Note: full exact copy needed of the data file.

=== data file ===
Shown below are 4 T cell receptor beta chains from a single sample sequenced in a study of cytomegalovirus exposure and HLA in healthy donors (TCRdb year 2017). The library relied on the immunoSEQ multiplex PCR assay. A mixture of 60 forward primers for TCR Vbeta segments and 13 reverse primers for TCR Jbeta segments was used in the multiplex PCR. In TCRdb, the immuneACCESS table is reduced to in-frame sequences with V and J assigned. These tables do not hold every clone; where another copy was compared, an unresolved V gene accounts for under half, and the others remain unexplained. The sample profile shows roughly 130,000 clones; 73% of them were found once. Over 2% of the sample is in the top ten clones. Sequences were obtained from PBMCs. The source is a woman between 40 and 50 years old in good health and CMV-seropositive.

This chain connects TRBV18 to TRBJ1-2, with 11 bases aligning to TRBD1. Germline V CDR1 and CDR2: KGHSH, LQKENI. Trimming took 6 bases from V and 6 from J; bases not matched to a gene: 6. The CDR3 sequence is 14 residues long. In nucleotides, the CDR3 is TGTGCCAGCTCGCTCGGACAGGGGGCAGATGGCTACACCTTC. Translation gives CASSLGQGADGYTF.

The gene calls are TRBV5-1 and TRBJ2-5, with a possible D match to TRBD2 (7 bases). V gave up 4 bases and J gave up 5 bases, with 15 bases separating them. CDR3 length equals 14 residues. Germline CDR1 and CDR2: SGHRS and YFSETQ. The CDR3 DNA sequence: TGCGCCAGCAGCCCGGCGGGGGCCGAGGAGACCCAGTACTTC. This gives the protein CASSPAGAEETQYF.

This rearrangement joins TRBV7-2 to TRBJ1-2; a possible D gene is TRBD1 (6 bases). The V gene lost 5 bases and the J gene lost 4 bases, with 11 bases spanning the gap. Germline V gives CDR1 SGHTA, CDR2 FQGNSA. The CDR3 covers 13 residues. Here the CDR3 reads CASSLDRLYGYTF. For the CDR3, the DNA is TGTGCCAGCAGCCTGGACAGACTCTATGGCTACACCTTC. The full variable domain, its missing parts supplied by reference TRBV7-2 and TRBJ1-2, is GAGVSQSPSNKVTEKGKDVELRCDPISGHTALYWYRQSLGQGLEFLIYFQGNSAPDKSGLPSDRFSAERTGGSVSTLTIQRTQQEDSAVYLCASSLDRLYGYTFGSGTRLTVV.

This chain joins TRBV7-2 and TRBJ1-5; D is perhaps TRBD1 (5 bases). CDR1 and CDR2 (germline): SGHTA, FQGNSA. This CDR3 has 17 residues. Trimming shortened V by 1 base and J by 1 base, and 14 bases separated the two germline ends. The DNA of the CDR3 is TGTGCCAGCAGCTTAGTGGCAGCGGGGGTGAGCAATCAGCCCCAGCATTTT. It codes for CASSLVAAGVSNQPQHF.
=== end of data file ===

Shown below are 4 T cell receptor beta chains from a single sample sequenced in a study of cytomegalovirus exposure and HLA in healthy donors (TCRdb year 2017). The library relied on the immunoSEQ multiplex PCR assay. A mixture of 60 forward primers for TCR Vbeta segments and 13 reverse primers for TCR Jbeta segments was used in the multiplex PCR. In TCRdb, the immuneACCESS table is reduced to in-frame sequences with V and J assigned. These tables do not hold every clone; where another copy was compared, an unresolved V gene accounts for under half, and the others remain unexplained. The sample profile shows roughly 130,000 clones; 73% of them were found once. Over 2% of the sample is in the top ten clones. Sequences were obtained from PBMCs. The source is a woman between 40 and 50 years old in good health and CMV-seropositive.

This chain connects TRBV18 to TRBJ1-2, with 11 bases aligning to TRBD1. Germline V CDR1 and CDR2: KGHSH, LQKENI. Trimming took 6 bases from V and 6 from J; bases not matched to a gene: 6. The CDR3 sequence is 14 residues long. In nucleotides, the CDR3 is TGTGCCAGCTCGCTCGGACAGGGGGCAGATGGCTACACCTTC. Translation gives CASSLGQGADGYTF.

The gene calls are TRBV5-1 and TRBJ2-5, with a possible D match to TRBD2 (7 bases). V gave up 4 bases and J gave up 5 bases, with 15 bases separating them. CDR3 length equals 14 residues. Germline CDR1 and CDR2: SGHRS and YFSETQ. The CDR3 DNA sequence: TGCGCCAGCAGCCCGGCGGGGGCCGAGGAGACCCAGTACTTC. This gives the protein CASSPAGAEETQYF.

This rearrangement joins TRBV7-2 to TRBJ1-2; a possible D gene is TRBD1 (6 bases). The V gene lost 5 bases and the J gene lost 4 bases, with 11 bases spanning the gap. Germline V gives CDR1 SGHTA, CDR2 FQGNSA. The CDR3 covers 13 residues. Here the CDR3 reads CASSLDRLYGYTF. For the CDR3, the DNA is TGTGCCAGCAGCCTGGACAGACTCTATGGCTACACCTTC. The full variable domain, its missing parts supplied by reference TRBV7-2 and TRBJ1-2, is GAGVSQSPSNKVTEKGKDVELRCDPISGHTALYWYRQSLGQGLEFLIYFQGNSAPDKSGLPSDRFSAERTGGSVSTLTIQRTQQEDSAVYLCASSLDRLYGYTFGSGTRLTVV.

This chain joins TRBV7-2 and TRBJ1-5; D is perhaps TRBD1 (5 bases). CDR1 and CDR2 (germline): SGHTA, FQGNSA. This CDR3 has 17 residues. Trimming shortened V by 1 base and J by 1 base, and 14 bases separated the two germline ends. The DNA of the CDR3 is TGTGCCAGCAGCTTAGTGGCAGCGGGGGTGAGCAATCAGCCCCAGCATTTT. It codes for CASSLVAAGVSNQPQHF.